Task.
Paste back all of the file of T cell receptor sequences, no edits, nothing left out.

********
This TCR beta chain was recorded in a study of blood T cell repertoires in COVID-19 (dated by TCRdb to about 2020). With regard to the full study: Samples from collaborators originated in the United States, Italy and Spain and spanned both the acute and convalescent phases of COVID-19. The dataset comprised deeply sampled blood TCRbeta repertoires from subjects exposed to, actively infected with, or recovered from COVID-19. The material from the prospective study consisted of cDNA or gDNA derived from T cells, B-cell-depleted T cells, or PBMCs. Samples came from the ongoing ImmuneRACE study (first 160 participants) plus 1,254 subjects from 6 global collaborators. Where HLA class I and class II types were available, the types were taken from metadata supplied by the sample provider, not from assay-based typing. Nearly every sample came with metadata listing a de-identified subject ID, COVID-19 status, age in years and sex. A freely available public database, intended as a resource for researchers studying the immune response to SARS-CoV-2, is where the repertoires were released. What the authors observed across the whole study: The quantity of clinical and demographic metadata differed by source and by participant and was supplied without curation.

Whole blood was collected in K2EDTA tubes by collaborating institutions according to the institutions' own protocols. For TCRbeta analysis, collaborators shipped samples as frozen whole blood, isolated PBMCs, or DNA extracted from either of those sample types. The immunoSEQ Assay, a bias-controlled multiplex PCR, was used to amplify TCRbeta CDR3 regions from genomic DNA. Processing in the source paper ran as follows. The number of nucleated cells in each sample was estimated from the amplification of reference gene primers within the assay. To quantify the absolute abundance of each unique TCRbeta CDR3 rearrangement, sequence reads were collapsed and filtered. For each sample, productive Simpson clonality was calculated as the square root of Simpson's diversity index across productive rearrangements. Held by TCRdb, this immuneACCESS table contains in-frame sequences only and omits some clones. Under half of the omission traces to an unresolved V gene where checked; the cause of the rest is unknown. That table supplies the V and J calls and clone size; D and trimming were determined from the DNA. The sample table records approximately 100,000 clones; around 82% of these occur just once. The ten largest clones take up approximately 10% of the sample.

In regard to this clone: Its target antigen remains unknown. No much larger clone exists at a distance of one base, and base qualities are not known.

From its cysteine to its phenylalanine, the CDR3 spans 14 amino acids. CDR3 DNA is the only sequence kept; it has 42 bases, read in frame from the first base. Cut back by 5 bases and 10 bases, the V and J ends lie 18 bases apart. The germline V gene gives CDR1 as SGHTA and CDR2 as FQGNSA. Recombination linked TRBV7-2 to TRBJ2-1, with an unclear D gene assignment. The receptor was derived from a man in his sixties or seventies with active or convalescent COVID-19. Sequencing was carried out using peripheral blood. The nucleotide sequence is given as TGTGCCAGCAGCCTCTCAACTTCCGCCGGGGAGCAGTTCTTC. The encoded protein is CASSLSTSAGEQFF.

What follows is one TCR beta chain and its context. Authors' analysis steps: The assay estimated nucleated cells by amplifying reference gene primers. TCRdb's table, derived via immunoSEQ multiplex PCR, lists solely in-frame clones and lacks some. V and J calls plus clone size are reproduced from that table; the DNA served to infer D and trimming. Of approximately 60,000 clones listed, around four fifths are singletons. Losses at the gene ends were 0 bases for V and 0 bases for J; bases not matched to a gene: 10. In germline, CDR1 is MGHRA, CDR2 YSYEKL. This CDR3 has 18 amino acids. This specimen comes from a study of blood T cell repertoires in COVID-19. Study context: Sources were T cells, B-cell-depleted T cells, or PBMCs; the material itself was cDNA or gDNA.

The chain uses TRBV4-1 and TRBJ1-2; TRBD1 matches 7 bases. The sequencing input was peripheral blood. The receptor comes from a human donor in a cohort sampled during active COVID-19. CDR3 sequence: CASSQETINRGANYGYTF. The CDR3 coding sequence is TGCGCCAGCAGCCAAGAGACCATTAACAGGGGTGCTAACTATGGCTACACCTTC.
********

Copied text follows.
This TCR beta chain was recorded in a study of blood T cell repertoires in COVID-19 (dated by TCRdb to about 2020). With regard to the full study: Samples from collaborators originated in the United States, Italy and Spain and spanned both the acute and convalescent phases of COVID-19. The dataset comprised deeply sampled blood TCRbeta repertoires from subjects exposed to, actively infected with, or recovered from COVID-19. The material from the prospective study consisted of cDNA or gDNA derived from T cells, B-cell-depleted T cells, or PBMCs. Samples came from the ongoing ImmuneRACE study (first 160 participants) plus 1,254 subjects from 6 global collaborators. Where HLA class I and class II types were available, the types were taken from metadata supplied by the sample provider, not from assay-based typing. Nearly every sample came with metadata listing a de-identified subject ID, COVID-19 status, age in years and sex. A freely available public database, intended as a resource for researchers studying the immune response to SARS-CoV-2, is where the repertoires were released. What the authors observed across the whole study: The quantity of clinical and demographic metadata differed by source and by participant and was supplied without curation.

Whole blood was collected in K2EDTA tubes by collaborating institutions according to the institutions' own protocols. For TCRbeta analysis, collaborators shipped samples as frozen whole blood, isolated PBMCs, or DNA extracted from either of those sample types. The immunoSEQ Assay, a bias-controlled multiplex PCR, was used to amplify TCRbeta CDR3 regions from genomic DNA. Processing in the source paper ran as follows. The number of nucleated cells in each sample was estimated from the amplification of reference gene primers within the assay. To quantify the absolute abundance of each unique TCRbeta CDR3 rearrangement, sequence reads were collapsed and filtered. For each sample, productive Simpson clonality was calculated as the square root of Simpson's diversity index across productive rearrangements. Held by TCRdb, this immuneACCESS table contains in-frame sequences only and omits some clones. Under half of the omission traces to an unresolved V gene where checked; the cause of the rest is unknown. That table supplies the V and J calls and clone size; D and trimming were determined from the DNA. The sample table records approximately 100,000 clones; around 82% of these occur just once. The ten largest clones take up approximately 10% of the sample.

In regard to this clone: Its target antigen remains unknown. No much larger clone exists at a distance of one base, and base qualities are not known.

From its cysteine to its phenylalanine, the CDR3 spans 14 amino acids. CDR3 DNA is the only sequence kept; it has 42 bases, read in frame from the first base. Cut back by 5 bases and 10 bases, the V and J ends lie 18 bases apart. The germline V gene gives CDR1 as SGHTA and CDR2 as FQGNSA. Recombination linked TRBV7-2 to TRBJ2-1, with an unclear D gene assignment. The receptor was derived from a man in his sixties or seventies with active or convalescent COVID-19. Sequencing was carried out using peripheral blood. The nucleotide sequence is given as TGTGCCAGCAGCCTCTCAACTTCCGCCGGGGAGCAGTTCTTC. The encoded protein is CASSLSTSAGEQFF.

What follows is one TCR beta chain and its context. Authors' analysis steps: The assay estimated nucleated cells by amplifying reference gene primers. TCRdb's table, derived via immunoSEQ multiplex PCR, lists solely in-frame clones and lacks some. V and J calls plus clone size are reproduced from that table; the DNA served to infer D and trimming. Of approximately 60,000 clones listed, around four fifths are singletons. Losses at the gene ends were 0 bases for V and 0 bases for J; bases not matched to a gene: 10. In germline, CDR1 is MGHRA, CDR2 YSYEKL. This CDR3 has 18 amino acids. This specimen comes from a study of blood T cell repertoires in COVID-19. Study context: Sources were T cells, B-cell-depleted T cells, or PBMCs; the material itself was cDNA or gDNA.

The chain uses TRBV4-1 and TRBJ1-2; TRBD1 matches 7 bases. The sequencing input was peripheral blood. The receptor comes from a human donor in a cohort sampled during active COVID-19. CDR3 sequence: CASSQETINRGANYGYTF. The CDR3 coding sequence is TGCGCCAGCAGCCAAGAGACCATTAACAGGGGTGCTAACTATGGCTACACCTTC.